Picture by brapps: racing off to Chesham
Diana goes to Chesham every May.
She catches the first train of the morning, all the way out, as far from the centre of London as you can go on the Underground. Trees rush past the window. In Chesham, she leans on the brick of the station and surveys her kingdom, then she starts to walk: past the bus shelter, down the road, poking at flowers and grass as the sunlight grows warmer. She’s seen it all before, of course, and the aesthetic appeal of late spring has waned over the years, but she has a job to do.
April 1957, and at Townsend Road School, rumours and notes have been flying for weeks; who’s nicest, who’s prettiest, who’s the most popular, who’s making her mother put her hair in curlers every single night, who was sulking at lunch, who are you voting for? The selection of the May Queen is a complicated process, complete with occasional interference by vote-rigging teachers (or so the rumours have it). The outcome is always in doubt. But there are frontrunners all the same, and grumbling contenders with no chance of victory who declare the whole thing absurd by the middle of the month; some of them say they wouldn’t be Queen even if they won, and a few of them probably mean it.
Diana, frontrunner among frontrunners, nods and says that it does seem a bit silly sometimes, then she goes to pinch her cheeks red in the bathroom and deepen her dimples with a pencil.
May 1957, and the pencils pay off: Diana is the Queen of May. She has a throne, and a white dress, and a host of attendants who didn’t get quite so many votes. Four-year-olds dressed as flower fairies bring ritual tribute. Photographs are taken. It’s a rare May Queen who makes it through the day without bursting into petulant tears, and Diana isn’t one of the exceptions, but helpers rush with handkerchiefs and comfort and sweets, soothing her into contentment again. When she assumes the crown, laid on her head by last year’s Queen as she relinquishes her power, Diana is, it’s quite clear, the centre of the world.
March 1958, and the school’s new headmistress calls off the May Queen elections: they are divisive and cause inharmonious behaviour, and distract the girls from their work. This decision causes widespread dismay, but nobody can deny that the objections are, in fact, true, so April comes and goes with no votes, with no rumours, with no more tears and broken friendships and disappointment and sorrow and glee than any other month.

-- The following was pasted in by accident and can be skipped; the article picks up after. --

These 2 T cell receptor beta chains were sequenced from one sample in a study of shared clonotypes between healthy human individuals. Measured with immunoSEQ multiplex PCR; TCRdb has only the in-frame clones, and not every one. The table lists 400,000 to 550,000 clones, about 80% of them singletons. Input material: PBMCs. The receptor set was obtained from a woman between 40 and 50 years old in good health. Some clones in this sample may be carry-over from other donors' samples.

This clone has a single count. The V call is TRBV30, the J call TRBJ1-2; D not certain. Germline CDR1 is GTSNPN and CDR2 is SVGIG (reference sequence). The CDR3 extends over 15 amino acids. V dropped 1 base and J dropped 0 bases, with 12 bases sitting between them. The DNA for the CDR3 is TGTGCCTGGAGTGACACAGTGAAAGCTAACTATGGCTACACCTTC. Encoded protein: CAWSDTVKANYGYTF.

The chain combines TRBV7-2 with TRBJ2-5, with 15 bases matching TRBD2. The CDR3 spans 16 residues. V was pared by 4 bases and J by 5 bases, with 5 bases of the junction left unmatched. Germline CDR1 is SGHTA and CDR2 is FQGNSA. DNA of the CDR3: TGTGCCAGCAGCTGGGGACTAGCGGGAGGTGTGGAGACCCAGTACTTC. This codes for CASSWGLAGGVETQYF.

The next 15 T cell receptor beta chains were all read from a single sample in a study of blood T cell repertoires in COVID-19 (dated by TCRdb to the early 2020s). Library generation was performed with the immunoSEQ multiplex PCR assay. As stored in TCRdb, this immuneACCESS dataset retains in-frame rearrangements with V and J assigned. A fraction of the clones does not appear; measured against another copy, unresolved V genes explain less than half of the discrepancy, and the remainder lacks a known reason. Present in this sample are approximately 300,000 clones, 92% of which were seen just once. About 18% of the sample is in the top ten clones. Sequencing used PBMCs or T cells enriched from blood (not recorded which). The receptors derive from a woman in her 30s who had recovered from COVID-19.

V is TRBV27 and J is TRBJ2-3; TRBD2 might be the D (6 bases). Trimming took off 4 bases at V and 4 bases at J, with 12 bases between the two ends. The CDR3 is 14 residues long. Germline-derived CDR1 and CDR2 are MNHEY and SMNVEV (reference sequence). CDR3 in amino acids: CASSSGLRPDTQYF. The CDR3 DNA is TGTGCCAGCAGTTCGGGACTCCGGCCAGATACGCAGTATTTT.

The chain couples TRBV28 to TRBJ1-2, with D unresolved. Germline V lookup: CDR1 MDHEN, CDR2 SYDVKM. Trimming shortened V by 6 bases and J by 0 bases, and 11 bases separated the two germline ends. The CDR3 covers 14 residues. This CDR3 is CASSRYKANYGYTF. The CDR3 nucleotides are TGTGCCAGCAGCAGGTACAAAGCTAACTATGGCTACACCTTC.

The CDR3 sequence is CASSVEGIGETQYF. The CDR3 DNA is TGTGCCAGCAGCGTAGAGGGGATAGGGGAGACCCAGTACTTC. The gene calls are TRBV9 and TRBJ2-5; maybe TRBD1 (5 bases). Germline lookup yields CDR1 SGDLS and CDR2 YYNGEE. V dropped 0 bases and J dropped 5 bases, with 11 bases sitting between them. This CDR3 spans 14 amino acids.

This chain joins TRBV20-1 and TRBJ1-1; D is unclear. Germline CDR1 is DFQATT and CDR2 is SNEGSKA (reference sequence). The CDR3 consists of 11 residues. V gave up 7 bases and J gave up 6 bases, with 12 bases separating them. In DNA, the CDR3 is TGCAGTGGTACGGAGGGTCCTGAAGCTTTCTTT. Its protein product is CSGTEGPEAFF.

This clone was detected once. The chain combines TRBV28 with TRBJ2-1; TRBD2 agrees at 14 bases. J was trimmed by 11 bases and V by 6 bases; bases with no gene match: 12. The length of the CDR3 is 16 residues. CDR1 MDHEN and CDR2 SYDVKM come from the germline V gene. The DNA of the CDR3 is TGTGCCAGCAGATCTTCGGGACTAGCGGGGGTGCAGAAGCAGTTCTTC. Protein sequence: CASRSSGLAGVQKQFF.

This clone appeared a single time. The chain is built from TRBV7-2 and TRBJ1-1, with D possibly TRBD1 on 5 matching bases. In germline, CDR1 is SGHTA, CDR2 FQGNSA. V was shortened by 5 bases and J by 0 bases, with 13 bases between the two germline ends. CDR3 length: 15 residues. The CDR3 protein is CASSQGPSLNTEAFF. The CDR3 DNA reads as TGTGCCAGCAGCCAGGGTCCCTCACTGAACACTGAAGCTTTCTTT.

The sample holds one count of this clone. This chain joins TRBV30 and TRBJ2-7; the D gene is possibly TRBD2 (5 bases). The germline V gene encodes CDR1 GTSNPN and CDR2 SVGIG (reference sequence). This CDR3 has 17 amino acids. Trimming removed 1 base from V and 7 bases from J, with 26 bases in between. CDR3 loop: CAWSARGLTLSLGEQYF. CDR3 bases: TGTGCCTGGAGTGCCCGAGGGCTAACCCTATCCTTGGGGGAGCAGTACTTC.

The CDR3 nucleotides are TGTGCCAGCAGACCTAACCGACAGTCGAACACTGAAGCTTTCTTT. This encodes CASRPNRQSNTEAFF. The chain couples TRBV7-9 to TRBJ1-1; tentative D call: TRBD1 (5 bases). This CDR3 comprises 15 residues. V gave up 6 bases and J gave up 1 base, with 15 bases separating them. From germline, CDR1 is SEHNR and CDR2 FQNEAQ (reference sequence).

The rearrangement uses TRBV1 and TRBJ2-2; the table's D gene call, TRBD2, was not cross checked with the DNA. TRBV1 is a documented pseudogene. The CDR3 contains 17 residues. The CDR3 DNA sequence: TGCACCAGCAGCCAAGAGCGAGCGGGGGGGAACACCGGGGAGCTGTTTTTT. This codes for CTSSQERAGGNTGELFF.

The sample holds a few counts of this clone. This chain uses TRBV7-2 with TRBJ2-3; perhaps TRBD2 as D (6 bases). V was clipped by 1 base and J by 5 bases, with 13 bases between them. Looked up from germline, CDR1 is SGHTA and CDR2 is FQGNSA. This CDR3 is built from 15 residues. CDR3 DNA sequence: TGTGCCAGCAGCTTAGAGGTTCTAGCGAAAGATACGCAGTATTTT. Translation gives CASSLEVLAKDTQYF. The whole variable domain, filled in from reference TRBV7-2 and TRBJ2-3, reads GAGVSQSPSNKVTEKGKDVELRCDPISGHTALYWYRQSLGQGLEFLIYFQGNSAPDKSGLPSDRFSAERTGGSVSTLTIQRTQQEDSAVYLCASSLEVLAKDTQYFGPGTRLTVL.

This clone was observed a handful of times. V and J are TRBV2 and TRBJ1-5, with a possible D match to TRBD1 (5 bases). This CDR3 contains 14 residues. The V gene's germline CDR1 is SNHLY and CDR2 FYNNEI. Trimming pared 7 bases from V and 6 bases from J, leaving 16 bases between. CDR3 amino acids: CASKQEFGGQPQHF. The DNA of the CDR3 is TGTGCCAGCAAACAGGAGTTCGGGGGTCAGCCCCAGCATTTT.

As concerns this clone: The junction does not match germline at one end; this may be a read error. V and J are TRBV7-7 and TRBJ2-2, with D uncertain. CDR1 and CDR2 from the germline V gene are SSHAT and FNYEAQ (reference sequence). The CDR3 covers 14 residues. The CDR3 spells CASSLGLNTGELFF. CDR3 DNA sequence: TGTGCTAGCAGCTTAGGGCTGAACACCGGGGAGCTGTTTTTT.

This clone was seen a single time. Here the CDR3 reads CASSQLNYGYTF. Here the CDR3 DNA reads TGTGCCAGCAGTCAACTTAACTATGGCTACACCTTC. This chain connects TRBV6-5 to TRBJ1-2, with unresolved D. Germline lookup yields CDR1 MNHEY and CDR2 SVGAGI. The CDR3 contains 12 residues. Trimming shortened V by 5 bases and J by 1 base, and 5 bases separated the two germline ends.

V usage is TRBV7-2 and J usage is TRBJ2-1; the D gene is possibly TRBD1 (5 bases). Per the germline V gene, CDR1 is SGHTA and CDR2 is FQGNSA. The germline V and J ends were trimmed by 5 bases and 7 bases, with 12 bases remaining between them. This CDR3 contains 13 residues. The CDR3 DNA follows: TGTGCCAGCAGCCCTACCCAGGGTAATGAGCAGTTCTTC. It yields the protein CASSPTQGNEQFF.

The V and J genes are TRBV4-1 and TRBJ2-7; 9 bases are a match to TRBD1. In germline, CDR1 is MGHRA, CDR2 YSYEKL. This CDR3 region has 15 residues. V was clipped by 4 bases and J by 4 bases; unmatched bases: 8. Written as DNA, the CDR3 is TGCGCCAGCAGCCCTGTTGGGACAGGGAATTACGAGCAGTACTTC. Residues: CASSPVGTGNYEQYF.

And Diana never lays the crown upon another’s head; and she is still, technically, the Queen of May.
She doesn’t realise until 1968, when she moves out of Chesham in February and comes back to visit in June; when she returns the bluebells and the daffodils are still in flower, in midsummer, and the asparagus has yet to ripen. “That’s Chesham weather for you,” her mother says, but by the time Diana leaves the next day the lilacs are beginning to wilt, the roses are accelerating through buds into bloom. Coincidence, perhaps, but why risk it? So the next year she comes back on the first of May, just to get the process started, and the year after that, and the year after that.
The dress, of course, no longer fits; and at 63 she no longer has any patience with the trappings of her queendom. The crown is in a box in her attic somewhere, but the rest of the paraphernalia went to a charity shop years ago. Her procession is simple: into Chesham in comfortable shoes, make sure May gets started as it ought to, shake a few trees in the orchard if they’re still showing blossom, and then back home in time for afternoon tea.
One day, she supposes, she ought to crown a successor, but for now it’s quite nice to feel special and efficient and to keep the seasons turning, even if the cost of a journey all the way out to Zone 9 is frankly ridiculous.